With Utah's high birthrate, the aging of its huge baby boomer population and the retirement of established physicians, experts say the state needs at least 200 new doctors a year in the foreseeable future just to keep up with patient needs.
The University of Utah and Intermountain Health Care Thursday announced they would join forces to provide more than $3 million a year for at least the next five years to fund 64 new physician residency slots annually. That would bring the number of residents in specialized training in the state to more than 700, an increase of about 10 percent.
It's important, said Dr. David J. Bjorkman, dean of the U. School of Medicine and chairman of the Utah Medical Education Council, which will administer the money, because where a physician trains is the primary predictor of where he or she will practice medicine when training is completed. About 60 percent of doctors practicing in Utah either completed or received part of their medical education and training here.
Right now, 663 physician residents work in 54 different specialties at Utah hospitals. Each residency lasts three to seven years and not all of the funding for the advanced training is provided by the state and federal government. The new funding will help pay the salary and benefits of the trainees.
The national physician pinch — predictions say Americans will be short 200,000 physicians in 15 years — squeezes Utah particularly hard because it already has fewer doctors per capita while the state population keeps growing. The United States has 286 doctors per 100,000 population. Utah has 167.
Even the expanded residency slots will not be enough, Bjorkman said. "We need to expand training dramatically in the future," he said.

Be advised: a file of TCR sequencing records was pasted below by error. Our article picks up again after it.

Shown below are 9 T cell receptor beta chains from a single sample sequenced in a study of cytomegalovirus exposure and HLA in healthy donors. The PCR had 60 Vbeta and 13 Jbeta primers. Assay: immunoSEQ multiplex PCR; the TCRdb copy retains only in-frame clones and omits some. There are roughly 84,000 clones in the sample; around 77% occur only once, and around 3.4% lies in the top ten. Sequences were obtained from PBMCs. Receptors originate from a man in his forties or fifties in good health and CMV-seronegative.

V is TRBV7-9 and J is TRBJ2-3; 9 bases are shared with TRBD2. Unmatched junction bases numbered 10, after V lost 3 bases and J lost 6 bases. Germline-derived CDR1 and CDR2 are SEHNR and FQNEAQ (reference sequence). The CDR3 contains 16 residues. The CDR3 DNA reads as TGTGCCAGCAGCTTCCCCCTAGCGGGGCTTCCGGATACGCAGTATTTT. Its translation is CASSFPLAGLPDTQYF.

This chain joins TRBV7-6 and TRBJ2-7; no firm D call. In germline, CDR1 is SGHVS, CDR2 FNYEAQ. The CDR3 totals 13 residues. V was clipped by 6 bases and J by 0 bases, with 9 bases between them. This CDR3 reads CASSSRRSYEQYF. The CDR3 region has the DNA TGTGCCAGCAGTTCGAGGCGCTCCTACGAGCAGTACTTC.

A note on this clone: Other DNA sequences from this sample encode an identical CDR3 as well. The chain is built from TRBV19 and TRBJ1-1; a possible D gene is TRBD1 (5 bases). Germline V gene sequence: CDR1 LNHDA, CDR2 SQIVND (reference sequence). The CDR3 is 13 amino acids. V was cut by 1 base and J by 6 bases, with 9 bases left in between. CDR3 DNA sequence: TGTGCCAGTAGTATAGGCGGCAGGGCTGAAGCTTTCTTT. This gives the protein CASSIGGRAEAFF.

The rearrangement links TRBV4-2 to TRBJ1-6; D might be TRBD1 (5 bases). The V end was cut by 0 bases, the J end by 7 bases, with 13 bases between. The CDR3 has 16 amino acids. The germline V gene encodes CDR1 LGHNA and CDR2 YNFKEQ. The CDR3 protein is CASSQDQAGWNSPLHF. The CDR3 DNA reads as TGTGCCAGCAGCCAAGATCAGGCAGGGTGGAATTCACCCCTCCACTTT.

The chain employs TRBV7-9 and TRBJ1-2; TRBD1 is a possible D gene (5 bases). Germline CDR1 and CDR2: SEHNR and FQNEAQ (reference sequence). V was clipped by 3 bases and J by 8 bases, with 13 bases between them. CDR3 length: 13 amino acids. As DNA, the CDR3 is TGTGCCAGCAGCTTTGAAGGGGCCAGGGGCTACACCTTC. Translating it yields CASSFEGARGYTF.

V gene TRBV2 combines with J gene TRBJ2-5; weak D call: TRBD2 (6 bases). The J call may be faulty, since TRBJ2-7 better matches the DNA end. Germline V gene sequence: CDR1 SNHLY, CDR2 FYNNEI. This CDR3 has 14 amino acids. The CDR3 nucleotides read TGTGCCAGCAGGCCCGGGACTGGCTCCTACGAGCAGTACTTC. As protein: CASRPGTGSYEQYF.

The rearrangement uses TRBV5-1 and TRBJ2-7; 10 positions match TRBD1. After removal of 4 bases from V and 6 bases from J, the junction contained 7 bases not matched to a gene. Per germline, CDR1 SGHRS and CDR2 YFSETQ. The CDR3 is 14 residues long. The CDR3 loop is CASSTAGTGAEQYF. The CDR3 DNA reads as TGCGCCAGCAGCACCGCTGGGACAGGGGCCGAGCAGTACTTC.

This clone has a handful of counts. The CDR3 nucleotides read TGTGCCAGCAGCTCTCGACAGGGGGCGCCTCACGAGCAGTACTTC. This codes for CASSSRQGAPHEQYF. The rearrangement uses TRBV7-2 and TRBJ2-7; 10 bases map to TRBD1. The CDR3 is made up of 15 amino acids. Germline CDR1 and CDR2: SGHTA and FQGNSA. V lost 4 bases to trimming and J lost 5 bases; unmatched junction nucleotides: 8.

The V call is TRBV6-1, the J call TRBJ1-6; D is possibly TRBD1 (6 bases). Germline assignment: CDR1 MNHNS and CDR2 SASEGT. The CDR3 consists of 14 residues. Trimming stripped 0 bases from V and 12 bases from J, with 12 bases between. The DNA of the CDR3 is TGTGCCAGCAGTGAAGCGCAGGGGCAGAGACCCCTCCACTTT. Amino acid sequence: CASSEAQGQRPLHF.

It would be easier to attract new physicians to Utah and to retain them if there were fewer barriers, said Dr. Greg Schwitzer, vice president of clinical support services for IHC. He cited as one such barrier the fact that insurance plans only accept a limited number of doctors.
Utah also offers many pluses to physicians, he said, including access to continuing medical education and excellent research opportunities.
The shortage was, to a degree, man-made by a miscalculation, Bjorkman said. About a decade ago, manpower studies predicted a physician surplus by 2010, especially in certain specialties. "Those predictions were very, very wrong."
But at the time, medical schools started limiting enrollment. In the past decade, only one new medical school has opened. And funding for graduate medical education was capped. Medicare funding that has been the mainstay of paying for resident training was cut back. And young would-be physicians also saw increased opportunities to make better money somewhere else. "I think that all played in," he said.
Schwitzer said that lifestyle factors and the pressure of a career in medicine have also played a part in sending bright young people in other career directions.
While the money will pay for more residents, it will not help with infrastructure, such as the cost to provide the training. "We struggle all the time to meet those costs," said Bjorkman.
The new resident positions will be split among various hospitals, including University Hospital, the U. Neuropsychiatric Institute, LDS Hospital and Primary Children's Medical Center. The money will fund training in pediatrics, obstetrics and gynecology, internal medicine, anesthesiology and both child and adult psychiatry.
IHC and the U. will contribute each year based on how many of the new residents work at their facilities.